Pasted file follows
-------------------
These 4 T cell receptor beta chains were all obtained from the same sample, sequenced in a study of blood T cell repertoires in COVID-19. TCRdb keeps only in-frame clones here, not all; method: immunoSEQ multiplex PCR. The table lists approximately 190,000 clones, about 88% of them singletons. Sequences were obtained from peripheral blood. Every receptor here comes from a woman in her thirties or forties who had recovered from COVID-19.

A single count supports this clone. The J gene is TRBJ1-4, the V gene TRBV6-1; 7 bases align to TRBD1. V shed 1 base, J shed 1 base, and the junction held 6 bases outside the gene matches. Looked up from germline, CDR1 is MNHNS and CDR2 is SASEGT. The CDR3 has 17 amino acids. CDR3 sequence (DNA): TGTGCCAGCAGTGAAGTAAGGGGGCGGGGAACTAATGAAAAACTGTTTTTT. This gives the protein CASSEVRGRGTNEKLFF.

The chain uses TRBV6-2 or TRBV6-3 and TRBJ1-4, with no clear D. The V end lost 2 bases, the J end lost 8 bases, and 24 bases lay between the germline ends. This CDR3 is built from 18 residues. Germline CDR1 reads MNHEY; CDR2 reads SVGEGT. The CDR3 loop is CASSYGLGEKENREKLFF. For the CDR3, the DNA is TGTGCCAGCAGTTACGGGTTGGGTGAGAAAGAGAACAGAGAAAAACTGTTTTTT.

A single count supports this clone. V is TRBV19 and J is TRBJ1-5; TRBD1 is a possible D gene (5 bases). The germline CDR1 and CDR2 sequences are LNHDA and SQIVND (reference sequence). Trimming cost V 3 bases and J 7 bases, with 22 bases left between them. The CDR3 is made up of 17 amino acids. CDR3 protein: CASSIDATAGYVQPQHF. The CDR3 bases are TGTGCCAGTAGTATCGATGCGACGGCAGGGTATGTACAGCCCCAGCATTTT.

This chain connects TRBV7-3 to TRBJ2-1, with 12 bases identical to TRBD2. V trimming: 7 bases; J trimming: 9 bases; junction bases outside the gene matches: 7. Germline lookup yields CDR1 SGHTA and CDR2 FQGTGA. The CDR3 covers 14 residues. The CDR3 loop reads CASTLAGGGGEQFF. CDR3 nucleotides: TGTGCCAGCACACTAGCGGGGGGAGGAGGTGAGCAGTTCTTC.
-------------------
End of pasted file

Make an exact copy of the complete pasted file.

These 4 T cell receptor beta chains were all obtained from the same sample, sequenced in a study of blood T cell repertoires in COVID-19. TCRdb keeps only in-frame clones here, not all; method: immunoSEQ multiplex PCR. The table lists approximately 190,000 clones, about 88% of them singletons. Sequences were obtained from peripheral blood. Every receptor here comes from a woman in her thirties or forties who had recovered from COVID-19.

A single count supports this clone. The J gene is TRBJ1-4, the V gene TRBV6-1; 7 bases align to TRBD1. V shed 1 base, J shed 1 base, and the junction held 6 bases outside the gene matches. Looked up from germline, CDR1 is MNHNS and CDR2 is SASEGT. The CDR3 has 17 amino acids. CDR3 sequence (DNA): TGTGCCAGCAGTGAAGTAAGGGGGCGGGGAACTAATGAAAAACTGTTTTTT. This gives the protein CASSEVRGRGTNEKLFF.

The chain uses TRBV6-2 or TRBV6-3 and TRBJ1-4, with no clear D. The V end lost 2 bases, the J end lost 8 bases, and 24 bases lay between the germline ends. This CDR3 is built from 18 residues. Germline CDR1 reads MNHEY; CDR2 reads SVGEGT. The CDR3 loop is CASSYGLGEKENREKLFF. For the CDR3, the DNA is TGTGCCAGCAGTTACGGGTTGGGTGAGAAAGAGAACAGAGAAAAACTGTTTTTT.

A single count supports this clone. V is TRBV19 and J is TRBJ1-5; TRBD1 is a possible D gene (5 bases). The germline CDR1 and CDR2 sequences are LNHDA and SQIVND (reference sequence). Trimming cost V 3 bases and J 7 bases, with 22 bases left between them. The CDR3 is made up of 17 amino acids. CDR3 protein: CASSIDATAGYVQPQHF. The CDR3 bases are TGTGCCAGTAGTATCGATGCGACGGCAGGGTATGTACAGCCCCAGCATTTT.

This chain connects TRBV7-3 to TRBJ2-1, with 12 bases identical to TRBD2. V trimming: 7 bases; J trimming: 9 bases; junction bases outside the gene matches: 7. Germline lookup yields CDR1 SGHTA and CDR2 FQGTGA. The CDR3 covers 14 residues. The CDR3 loop reads CASTLAGGGGEQFF. CDR3 nucleotides: TGTGCCAGCACACTAGCGGGGGGAGGAGGTGAGCAGTTCTTC.